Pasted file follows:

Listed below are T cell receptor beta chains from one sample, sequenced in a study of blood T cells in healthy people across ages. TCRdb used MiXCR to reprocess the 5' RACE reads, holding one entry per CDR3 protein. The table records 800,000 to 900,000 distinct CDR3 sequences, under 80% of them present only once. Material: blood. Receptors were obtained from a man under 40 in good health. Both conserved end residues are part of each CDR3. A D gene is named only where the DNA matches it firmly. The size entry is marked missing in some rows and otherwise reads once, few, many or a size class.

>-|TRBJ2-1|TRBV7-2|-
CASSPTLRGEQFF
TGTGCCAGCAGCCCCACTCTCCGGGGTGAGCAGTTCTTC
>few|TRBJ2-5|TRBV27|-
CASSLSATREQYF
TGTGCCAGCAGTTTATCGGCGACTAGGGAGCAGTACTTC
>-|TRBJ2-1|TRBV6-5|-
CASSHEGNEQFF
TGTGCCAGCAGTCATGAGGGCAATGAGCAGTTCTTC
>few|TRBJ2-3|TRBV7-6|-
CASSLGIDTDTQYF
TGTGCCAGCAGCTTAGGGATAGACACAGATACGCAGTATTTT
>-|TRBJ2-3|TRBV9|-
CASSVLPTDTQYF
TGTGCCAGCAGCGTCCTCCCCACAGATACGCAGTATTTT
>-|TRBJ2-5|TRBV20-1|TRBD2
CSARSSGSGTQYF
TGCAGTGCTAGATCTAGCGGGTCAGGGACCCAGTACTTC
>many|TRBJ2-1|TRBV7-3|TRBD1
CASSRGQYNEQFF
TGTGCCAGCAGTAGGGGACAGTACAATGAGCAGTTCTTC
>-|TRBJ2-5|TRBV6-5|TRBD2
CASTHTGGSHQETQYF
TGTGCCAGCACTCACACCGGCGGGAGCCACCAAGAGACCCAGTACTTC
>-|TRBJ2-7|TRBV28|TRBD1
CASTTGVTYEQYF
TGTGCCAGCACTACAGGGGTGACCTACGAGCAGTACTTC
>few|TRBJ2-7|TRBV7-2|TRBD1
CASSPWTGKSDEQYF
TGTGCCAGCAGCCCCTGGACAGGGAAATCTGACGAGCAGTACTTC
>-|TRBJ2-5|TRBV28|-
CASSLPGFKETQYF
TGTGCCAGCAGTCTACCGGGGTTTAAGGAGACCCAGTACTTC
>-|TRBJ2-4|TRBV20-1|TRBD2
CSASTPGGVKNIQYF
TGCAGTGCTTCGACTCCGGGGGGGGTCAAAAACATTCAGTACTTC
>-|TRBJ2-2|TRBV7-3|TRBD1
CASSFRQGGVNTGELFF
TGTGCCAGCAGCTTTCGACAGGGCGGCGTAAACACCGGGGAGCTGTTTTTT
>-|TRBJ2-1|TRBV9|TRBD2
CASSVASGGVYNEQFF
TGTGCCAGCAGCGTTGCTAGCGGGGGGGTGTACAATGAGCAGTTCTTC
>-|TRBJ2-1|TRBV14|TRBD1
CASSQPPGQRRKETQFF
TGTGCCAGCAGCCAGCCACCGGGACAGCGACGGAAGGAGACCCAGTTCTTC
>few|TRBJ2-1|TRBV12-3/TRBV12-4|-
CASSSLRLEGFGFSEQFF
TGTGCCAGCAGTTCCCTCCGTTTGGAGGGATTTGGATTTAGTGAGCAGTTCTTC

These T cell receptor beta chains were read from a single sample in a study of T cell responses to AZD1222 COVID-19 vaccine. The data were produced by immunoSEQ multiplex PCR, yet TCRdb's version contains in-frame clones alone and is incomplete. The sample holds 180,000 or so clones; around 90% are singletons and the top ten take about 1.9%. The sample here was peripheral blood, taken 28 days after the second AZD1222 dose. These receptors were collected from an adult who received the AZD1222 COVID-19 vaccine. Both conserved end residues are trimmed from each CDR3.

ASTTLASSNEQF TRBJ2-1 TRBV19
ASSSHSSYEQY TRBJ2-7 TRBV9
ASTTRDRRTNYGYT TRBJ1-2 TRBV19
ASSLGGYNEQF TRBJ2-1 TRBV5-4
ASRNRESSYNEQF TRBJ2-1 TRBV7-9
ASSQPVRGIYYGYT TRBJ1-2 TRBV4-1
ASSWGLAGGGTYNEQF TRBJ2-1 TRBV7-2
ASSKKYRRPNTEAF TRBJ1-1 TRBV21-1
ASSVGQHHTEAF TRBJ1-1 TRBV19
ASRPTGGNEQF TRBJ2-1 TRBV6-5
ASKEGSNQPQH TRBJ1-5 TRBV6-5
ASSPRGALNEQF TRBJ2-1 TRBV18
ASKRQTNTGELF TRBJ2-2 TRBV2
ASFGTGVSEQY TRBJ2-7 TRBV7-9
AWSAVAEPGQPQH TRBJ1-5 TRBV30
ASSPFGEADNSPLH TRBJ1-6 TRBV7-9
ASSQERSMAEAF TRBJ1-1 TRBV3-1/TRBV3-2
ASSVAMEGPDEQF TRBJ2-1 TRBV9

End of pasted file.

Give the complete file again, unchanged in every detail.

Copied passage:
Listed below are T cell receptor beta chains from one sample, sequenced in a study of blood T cells in healthy people across ages. TCRdb used MiXCR to reprocess the 5' RACE reads, holding one entry per CDR3 protein. The table records 800,000 to 900,000 distinct CDR3 sequences, under 80% of them present only once. Material: blood. Receptors were obtained from a man under 40 in good health. Both conserved end residues are part of each CDR3. A D gene is named only where the DNA matches it firmly. The size entry is marked missing in some rows and otherwise reads once, few, many or a size class.

>-|TRBJ2-1|TRBV7-2|-
CASSPTLRGEQFF
TGTGCCAGCAGCCCCACTCTCCGGGGTGAGCAGTTCTTC
>few|TRBJ2-5|TRBV27|-
CASSLSATREQYF
TGTGCCAGCAGTTTATCGGCGACTAGGGAGCAGTACTTC
>-|TRBJ2-1|TRBV6-5|-
CASSHEGNEQFF
TGTGCCAGCAGTCATGAGGGCAATGAGCAGTTCTTC
>few|TRBJ2-3|TRBV7-6|-
CASSLGIDTDTQYF
TGTGCCAGCAGCTTAGGGATAGACACAGATACGCAGTATTTT
>-|TRBJ2-3|TRBV9|-
CASSVLPTDTQYF
TGTGCCAGCAGCGTCCTCCCCACAGATACGCAGTATTTT
>-|TRBJ2-5|TRBV20-1|TRBD2
CSARSSGSGTQYF
TGCAGTGCTAGATCTAGCGGGTCAGGGACCCAGTACTTC
>many|TRBJ2-1|TRBV7-3|TRBD1
CASSRGQYNEQFF
TGTGCCAGCAGTAGGGGACAGTACAATGAGCAGTTCTTC
>-|TRBJ2-5|TRBV6-5|TRBD2
CASTHTGGSHQETQYF
TGTGCCAGCACTCACACCGGCGGGAGCCACCAAGAGACCCAGTACTTC
>-|TRBJ2-7|TRBV28|TRBD1
CASTTGVTYEQYF
TGTGCCAGCACTACAGGGGTGACCTACGAGCAGTACTTC
>few|TRBJ2-7|TRBV7-2|TRBD1
CASSPWTGKSDEQYF
TGTGCCAGCAGCCCCTGGACAGGGAAATCTGACGAGCAGTACTTC
>-|TRBJ2-5|TRBV28|-
CASSLPGFKETQYF
TGTGCCAGCAGTCTACCGGGGTTTAAGGAGACCCAGTACTTC
>-|TRBJ2-4|TRBV20-1|TRBD2
CSASTPGGVKNIQYF
TGCAGTGCTTCGACTCCGGGGGGGGTCAAAAACATTCAGTACTTC
>-|TRBJ2-2|TRBV7-3|TRBD1
CASSFRQGGVNTGELFF
TGTGCCAGCAGCTTTCGACAGGGCGGCGTAAACACCGGGGAGCTGTTTTTT
>-|TRBJ2-1|TRBV9|TRBD2
CASSVASGGVYNEQFF
TGTGCCAGCAGCGTTGCTAGCGGGGGGGTGTACAATGAGCAGTTCTTC
>-|TRBJ2-1|TRBV14|TRBD1
CASSQPPGQRRKETQFF
TGTGCCAGCAGCCAGCCACCGGGACAGCGACGGAAGGAGACCCAGTTCTTC
>few|TRBJ2-1|TRBV12-3/TRBV12-4|-
CASSSLRLEGFGFSEQFF
TGTGCCAGCAGTTCCCTCCGTTTGGAGGGATTTGGATTTAGTGAGCAGTTCTTC

These T cell receptor beta chains were read from a single sample in a study of T cell responses to AZD1222 COVID-19 vaccine. The data were produced by immunoSEQ multiplex PCR, yet TCRdb's version contains in-frame clones alone and is incomplete. The sample holds 180,000 or so clones; around 90% are singletons and the top ten take about 1.9%. The sample here was peripheral blood, taken 28 days after the second AZD1222 dose. These receptors were collected from an adult who received the AZD1222 COVID-19 vaccine. Both conserved end residues are trimmed from each CDR3.

ASTTLASSNEQF TRBJ2-1 TRBV19
ASSSHSSYEQY TRBJ2-7 TRBV9
ASTTRDRRTNYGYT TRBJ1-2 TRBV19
ASSLGGYNEQF TRBJ2-1 TRBV5-4
ASRNRESSYNEQF TRBJ2-1 TRBV7-9
ASSQPVRGIYYGYT TRBJ1-2 TRBV4-1
ASSWGLAGGGTYNEQF TRBJ2-1 TRBV7-2
ASSKKYRRPNTEAF TRBJ1-1 TRBV21-1
ASSVGQHHTEAF TRBJ1-1 TRBV19
ASRPTGGNEQF TRBJ2-1 TRBV6-5
ASKEGSNQPQH TRBJ1-5 TRBV6-5
ASSPRGALNEQF TRBJ2-1 TRBV18
ASKRQTNTGELF TRBJ2-2 TRBV2
ASFGTGVSEQY TRBJ2-7 TRBV7-9
AWSAVAEPGQPQH TRBJ1-5 TRBV30
ASSPFGEADNSPLH TRBJ1-6 TRBV7-9
ASSQERSMAEAF TRBJ1-1 TRBV3-1/TRBV3-2
ASSVAMEGPDEQF TRBJ2-1 TRBV9